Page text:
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New Projects with Indigenous Partners to Break the Cycle of Poverty Across Ontario

News Release

New Projects with Indigenous Partners to Break the Cycle of Poverty Across Ontario

Province Supporting Innovative Solutions to Increase Food Access, Help People Find Jobs and End Homelessness

Poverty Reduction Strategy

Ontario is working with Indigenous partners to deliver 14 projects that will help people break the cycle of poverty, increase access to safe and nutritious food, find good jobs and end homelessness, while meeting the unique challenges and needs of First Nation, Métis, and Inuit peoples.

Peter Milczyn, Minister of Housing and Minister Responsible for the Poverty Reduction Strategy, was in Thunder Bay today to make the announcement.

Kinna-aweya Legal Clinic will receive support to help vulnerable people get the identification they need to access housing, income support, education, banking services, employment or government benefits and services. This program will cover the upfront cost of applications and will help people complete forms by gathering the required information. The clinic will also provide ongoing case management and referrals to appropriate community and governmental services and benefits.

Nishnawbe Aski Nation (NAN) will receive support to provide resources to multiple NAN communities that are working to increase access to safe and nutritious food through the Kiitigaan Megwe-Nishnawbe, or Good Things Growing Among People program, to develop ways to measure the effectiveness of culturally appropriate Indigenous food systems evaluation practices. Local food developers will help each community determine how and what they measure to guide their community food practices and innovations.

In total, 14 projects are being funded through Ontario's Local Poverty Reduction Fund. Part of this funding supports data collection, which will help develop more effective poverty reduction programs across the province.

Working together with Indigenous partners to reduce poverty is one of many steps on Ontario's journey of healing and reconciliation with Indigenous peoples. It reflects the government's commitment to work with Indigenous partners and create a better future for everyone in the province.

Quick Facts

  • Kinna-aweya Legal Clinic will receive more than $200,000 to implement the Awenen Niin Identification Program.
  • Nishnawbe Aski Nation is receiving more than $800,000 for this program.
  • Ontario is investing more than $16 million in 48 projects in communities across Ontario, including over $6 million in 20 employment and income security projects, more than $5 million in 14 projects from Indigenous-led organizations, $3 million in 12 projects that are homelessness-related, and more than $4.5 million in 14 projects that are related to food security.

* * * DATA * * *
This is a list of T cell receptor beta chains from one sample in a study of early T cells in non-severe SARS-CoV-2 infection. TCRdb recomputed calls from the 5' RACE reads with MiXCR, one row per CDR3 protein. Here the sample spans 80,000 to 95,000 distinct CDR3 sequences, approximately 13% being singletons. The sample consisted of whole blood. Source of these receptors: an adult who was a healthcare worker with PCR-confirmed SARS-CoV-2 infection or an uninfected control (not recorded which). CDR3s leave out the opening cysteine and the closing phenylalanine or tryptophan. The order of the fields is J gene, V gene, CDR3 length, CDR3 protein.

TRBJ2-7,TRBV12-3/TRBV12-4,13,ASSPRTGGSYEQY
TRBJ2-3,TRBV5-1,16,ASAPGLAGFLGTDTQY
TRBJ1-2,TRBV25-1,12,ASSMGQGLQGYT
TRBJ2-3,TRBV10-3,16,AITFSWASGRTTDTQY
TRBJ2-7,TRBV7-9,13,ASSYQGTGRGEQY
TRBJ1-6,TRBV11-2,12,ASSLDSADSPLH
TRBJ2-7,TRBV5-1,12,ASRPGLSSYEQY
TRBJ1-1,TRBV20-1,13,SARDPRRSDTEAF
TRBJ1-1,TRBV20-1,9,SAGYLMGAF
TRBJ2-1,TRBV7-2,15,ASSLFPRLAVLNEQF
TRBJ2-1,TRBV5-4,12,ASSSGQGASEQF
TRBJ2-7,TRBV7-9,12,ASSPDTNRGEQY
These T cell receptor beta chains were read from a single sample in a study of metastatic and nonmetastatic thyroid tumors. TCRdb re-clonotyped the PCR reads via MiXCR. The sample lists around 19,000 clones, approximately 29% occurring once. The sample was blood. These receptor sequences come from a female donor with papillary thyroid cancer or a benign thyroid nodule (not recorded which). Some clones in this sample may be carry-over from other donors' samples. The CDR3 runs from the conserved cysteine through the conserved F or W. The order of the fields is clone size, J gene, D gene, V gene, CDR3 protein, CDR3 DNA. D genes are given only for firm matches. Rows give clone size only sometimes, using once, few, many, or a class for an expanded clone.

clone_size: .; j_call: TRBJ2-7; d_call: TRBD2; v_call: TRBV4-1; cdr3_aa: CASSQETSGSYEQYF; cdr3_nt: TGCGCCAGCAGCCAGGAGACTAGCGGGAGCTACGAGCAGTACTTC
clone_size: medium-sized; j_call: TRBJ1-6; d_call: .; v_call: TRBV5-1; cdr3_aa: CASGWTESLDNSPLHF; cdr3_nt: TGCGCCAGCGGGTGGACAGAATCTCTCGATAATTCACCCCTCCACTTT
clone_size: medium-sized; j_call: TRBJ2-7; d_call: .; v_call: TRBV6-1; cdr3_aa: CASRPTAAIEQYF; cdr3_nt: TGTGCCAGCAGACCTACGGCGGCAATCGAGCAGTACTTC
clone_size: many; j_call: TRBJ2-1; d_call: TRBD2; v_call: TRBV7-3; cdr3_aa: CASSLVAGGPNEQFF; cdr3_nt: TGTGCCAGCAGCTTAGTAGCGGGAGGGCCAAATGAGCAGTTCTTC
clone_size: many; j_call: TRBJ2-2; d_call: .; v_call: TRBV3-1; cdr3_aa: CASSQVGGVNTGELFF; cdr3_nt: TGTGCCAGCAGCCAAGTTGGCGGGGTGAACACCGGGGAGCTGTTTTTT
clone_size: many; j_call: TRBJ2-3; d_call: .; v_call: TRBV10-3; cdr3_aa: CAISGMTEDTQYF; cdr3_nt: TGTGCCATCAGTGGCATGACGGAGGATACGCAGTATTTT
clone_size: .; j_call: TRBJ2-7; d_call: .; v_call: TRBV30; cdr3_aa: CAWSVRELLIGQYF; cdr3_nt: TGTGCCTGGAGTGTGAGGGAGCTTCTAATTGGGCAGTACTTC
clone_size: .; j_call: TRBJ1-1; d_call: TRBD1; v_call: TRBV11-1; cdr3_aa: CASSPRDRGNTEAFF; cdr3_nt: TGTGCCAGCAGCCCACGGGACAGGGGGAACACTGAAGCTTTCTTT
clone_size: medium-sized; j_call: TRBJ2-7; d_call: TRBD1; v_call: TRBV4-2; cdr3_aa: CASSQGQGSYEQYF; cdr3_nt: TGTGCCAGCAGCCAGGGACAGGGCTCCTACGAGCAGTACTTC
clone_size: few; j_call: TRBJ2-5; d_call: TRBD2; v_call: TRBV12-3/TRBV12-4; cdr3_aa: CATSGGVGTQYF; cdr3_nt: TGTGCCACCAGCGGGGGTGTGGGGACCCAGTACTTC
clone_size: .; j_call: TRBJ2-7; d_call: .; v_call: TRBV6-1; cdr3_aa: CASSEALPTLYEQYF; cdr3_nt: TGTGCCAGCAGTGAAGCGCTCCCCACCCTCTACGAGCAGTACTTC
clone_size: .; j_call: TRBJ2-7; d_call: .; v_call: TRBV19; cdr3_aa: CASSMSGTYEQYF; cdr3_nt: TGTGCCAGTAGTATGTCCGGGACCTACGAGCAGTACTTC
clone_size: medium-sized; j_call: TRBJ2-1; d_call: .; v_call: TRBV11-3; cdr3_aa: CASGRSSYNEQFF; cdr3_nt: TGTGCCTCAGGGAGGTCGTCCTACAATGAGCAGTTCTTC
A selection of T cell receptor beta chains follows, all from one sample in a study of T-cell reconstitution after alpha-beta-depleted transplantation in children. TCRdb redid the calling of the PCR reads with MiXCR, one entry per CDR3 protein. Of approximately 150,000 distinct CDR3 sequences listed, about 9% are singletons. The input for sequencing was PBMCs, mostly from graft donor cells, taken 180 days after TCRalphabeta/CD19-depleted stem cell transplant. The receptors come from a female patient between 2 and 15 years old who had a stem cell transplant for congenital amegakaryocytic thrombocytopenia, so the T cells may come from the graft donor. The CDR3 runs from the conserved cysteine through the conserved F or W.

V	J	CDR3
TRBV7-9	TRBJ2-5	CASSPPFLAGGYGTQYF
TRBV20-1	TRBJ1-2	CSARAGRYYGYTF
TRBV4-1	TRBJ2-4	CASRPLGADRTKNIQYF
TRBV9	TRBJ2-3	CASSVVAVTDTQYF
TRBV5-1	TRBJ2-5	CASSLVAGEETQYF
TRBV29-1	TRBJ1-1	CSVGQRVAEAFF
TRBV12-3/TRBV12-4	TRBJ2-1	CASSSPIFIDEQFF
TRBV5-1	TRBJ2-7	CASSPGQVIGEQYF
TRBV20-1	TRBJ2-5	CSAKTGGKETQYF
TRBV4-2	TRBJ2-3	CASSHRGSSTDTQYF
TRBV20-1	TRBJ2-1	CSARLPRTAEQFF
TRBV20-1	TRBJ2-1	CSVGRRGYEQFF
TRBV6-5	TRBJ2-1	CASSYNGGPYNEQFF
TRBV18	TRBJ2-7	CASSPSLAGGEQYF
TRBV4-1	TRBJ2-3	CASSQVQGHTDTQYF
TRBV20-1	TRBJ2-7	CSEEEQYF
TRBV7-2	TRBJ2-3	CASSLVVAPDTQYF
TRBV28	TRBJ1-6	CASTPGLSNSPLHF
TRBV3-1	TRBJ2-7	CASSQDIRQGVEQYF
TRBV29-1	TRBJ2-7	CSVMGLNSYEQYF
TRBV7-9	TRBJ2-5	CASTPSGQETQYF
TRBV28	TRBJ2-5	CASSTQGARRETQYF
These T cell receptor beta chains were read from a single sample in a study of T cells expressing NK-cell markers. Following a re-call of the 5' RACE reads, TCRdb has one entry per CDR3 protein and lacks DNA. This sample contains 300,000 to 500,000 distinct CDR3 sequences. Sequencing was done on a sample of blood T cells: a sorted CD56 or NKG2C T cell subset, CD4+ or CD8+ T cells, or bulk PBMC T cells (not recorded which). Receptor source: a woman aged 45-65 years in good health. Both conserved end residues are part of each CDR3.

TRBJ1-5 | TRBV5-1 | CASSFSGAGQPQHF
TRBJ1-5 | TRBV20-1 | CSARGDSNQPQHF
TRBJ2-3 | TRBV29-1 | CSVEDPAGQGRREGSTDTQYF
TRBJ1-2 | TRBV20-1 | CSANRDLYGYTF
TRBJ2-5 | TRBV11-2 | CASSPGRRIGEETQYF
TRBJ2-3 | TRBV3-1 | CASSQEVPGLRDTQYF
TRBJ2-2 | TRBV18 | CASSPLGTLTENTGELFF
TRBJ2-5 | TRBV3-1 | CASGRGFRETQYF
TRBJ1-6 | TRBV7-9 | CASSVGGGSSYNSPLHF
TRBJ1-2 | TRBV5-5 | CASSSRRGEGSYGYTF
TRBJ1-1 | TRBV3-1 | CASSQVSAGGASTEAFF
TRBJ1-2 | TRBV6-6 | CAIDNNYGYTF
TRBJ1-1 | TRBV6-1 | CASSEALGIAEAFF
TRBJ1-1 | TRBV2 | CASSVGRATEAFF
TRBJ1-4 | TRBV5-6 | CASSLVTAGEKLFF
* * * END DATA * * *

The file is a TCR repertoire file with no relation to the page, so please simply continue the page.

• These projects focus on local community partnerships and include a third-party evaluation component, which is important because better data will help communities develop better solutions to increasing food security, reducing child poverty and homelessness, and helping people find jobs and earn a stable income.

Additional Resources

Quotes

Peter Milczyn

“We know that Indigenous individuals and families face far greater rates of poverty than their non-Indigenous neighbours. That’s why we created a dedicated funding stream for Indigenous-led organizations and communities within the Local Poverty Reduction Fund. It helps ensure the unique challenges and needs of First Nation, Métis, and Inuit peoples are addressed. Their findings can inform future policy, lead to more strategic investments, and result in better outcomes. This year, we are investing in projects that will help increase access to safe and nutritious food across the province as part of a food security strategy that will lay the foundation for people to live healthy and active lives.”

Peter Milczyn

Minister of Housing, Minister Responsible for the Poverty Reduction Strategy

David Zimmer

“The Local Poverty Reduction Fund is a strong step to solve one of the most complex societal issues. I’m pleased that Kinna-aweya Legal Clinic and Nishnawbe Aski Nation are helping us measure how they make a real difference in the lives of people by finding ways to gather data that will inform how we continue to work together to support communities.”

David Zimmer

Minister of Indigenous Relations and Reconciliation

Michael Gravelle

“By including the Kinna-aweya Legal Clinic and Nishnawbe Aski Nation in the Local Poverty Reduction Fund, our government is taking a significant step forward in helping build capacity and create meaningful employment. Our government looks forward to continuing to work with our partners to create economic opportunities that will benefit their communities.”

Michael Gravelle

Minister of Northern Development and Mines, MPP Thunder Bay-Superior North

Bill Mauro

“Food security and poverty are critical issues in our First Nation Communities and I applaud Kinna-aweya Legal Clinic and Nishawbe Aski Nation for their innovative approaches to addressing these challenges. Both organizations offer individuals access to the services and supports they need to live independently and with dignity, which is why I am proud of our government’s support of these projects through Ontario’s Local Poverty Reduction Fund.”

Bill Mauro

Minister of Municipal Affairs, MPP Thunder Bay-Atikokan

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